Helping Older Adults Find Deeper Meaning
Dwight Tse is interested in how people define – and live – meaningful lives. His research interests range from the impact of prosocial activities on psychological and physical well-being to solitude, aging, and lifespan developmental psychology.
His recent research has investigated the impact of extreme temperatures on the overall health and well-being of seniors in Hong Kong. He wanted to understand how climate change exacerbated other factors inhibiting their well-being, including the cost of living, architecture, and urban planning, so he surveyed their daily activities and social habits, searching for localized interventions that could optimize their physical and mental health.
The findings showed that older adults felt more negative emotions when it was hot. However, if they were doing something meaningful and engaging, they were less susceptible to the hot temperatures. This protective effect of doing something meaningful and engaging was stronger among older adults with low socioeconomic status, suggesting a potential way to address climate-related inequality.
Exemplifying CGU’s transdisciplinary approach, Tse’s work bridges statistics, behavioral science, and positive psychology to create applied knowledge relevant to anyone looking to maximize their well-being. While at CGU, Tse studied the work of renowned CGU Professor and “godfather of flow state” Mihaly Csikszentmihalyi. Tse’s research using flow state, or the experience of deep concentration and absorption, applied existing national data sets of respondents of different ages over a period of 8 to 10 years, looking for the personality patterns most associated with flow over time. He found that respondents with a higher flow state maintained it over time and that flow could make even mundane chores more enjoyable. Finally, he found seven core personality types associated with flow state: curiosity, persistence, low self-centeredness, intrinsic motivation, enjoyment of challenge, getting value out of tedium, and attention control.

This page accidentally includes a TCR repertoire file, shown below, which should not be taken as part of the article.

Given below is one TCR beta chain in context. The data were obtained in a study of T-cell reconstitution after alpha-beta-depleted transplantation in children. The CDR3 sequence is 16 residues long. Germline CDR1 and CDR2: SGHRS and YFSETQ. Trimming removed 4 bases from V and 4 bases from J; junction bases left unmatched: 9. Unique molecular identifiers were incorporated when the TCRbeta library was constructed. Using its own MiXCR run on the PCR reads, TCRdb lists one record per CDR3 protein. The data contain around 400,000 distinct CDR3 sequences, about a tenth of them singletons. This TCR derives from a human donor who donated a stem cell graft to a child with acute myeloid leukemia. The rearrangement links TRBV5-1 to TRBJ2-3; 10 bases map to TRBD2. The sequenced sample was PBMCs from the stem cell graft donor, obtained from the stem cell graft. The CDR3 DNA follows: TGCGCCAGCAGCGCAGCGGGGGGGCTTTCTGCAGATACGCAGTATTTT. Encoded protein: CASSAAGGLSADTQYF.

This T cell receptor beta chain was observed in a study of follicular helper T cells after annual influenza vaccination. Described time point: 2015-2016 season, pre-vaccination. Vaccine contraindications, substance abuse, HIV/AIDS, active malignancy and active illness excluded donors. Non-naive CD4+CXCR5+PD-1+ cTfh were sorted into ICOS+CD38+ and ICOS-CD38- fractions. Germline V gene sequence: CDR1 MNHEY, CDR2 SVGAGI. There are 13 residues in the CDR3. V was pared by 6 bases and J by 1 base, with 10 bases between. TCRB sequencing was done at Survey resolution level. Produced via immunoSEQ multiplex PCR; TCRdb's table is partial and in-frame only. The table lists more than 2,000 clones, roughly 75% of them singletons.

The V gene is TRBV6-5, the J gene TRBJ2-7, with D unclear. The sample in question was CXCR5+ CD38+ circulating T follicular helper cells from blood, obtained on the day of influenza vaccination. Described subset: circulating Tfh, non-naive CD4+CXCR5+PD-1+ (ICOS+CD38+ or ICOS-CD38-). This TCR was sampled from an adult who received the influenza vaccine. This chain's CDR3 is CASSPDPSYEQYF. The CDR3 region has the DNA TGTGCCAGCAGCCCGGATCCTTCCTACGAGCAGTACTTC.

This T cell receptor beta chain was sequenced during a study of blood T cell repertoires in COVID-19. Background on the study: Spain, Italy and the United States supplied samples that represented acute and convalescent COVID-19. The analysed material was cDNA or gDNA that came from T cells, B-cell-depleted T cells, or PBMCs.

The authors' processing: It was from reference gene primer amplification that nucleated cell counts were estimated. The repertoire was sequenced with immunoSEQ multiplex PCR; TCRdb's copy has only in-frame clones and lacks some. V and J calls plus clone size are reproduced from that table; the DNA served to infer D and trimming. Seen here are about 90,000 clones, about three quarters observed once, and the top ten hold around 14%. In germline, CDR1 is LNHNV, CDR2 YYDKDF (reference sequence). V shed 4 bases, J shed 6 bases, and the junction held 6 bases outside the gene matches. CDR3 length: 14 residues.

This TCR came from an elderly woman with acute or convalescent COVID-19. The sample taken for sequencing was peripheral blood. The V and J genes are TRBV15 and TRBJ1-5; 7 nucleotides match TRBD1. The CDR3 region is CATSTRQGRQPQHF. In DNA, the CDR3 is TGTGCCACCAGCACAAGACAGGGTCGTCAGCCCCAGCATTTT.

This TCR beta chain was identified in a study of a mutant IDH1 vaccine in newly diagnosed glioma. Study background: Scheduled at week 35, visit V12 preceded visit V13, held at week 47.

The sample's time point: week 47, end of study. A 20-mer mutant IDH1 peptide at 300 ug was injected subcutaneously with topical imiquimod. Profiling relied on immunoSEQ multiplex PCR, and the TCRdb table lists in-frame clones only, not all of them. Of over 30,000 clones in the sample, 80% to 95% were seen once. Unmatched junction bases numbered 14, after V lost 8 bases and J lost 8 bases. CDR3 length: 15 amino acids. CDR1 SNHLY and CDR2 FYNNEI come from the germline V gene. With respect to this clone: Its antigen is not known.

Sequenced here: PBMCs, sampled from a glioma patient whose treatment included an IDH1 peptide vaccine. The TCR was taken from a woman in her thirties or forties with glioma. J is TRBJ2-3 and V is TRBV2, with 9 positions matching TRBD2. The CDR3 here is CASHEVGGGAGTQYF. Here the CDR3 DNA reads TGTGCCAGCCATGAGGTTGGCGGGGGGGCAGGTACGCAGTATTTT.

Now working as a lecturer in psychology at the University of Strathclyde, Glasgow, Tse cites his mentors at CGU as integral to his success: “I wouldn’t be able to make it work without them. Their time and attention to my personal and professional development aided me in my success.”
He encourages PhD students to think strategically in terms of coursework. “Research translates to conference presentations and a portfolio for industry partners. Try reaching out to faculty and don’t feel shy or intimidated. They are busy but supportive, and having good conversations and developing strong relationships with faculty is important for your career and personal development.”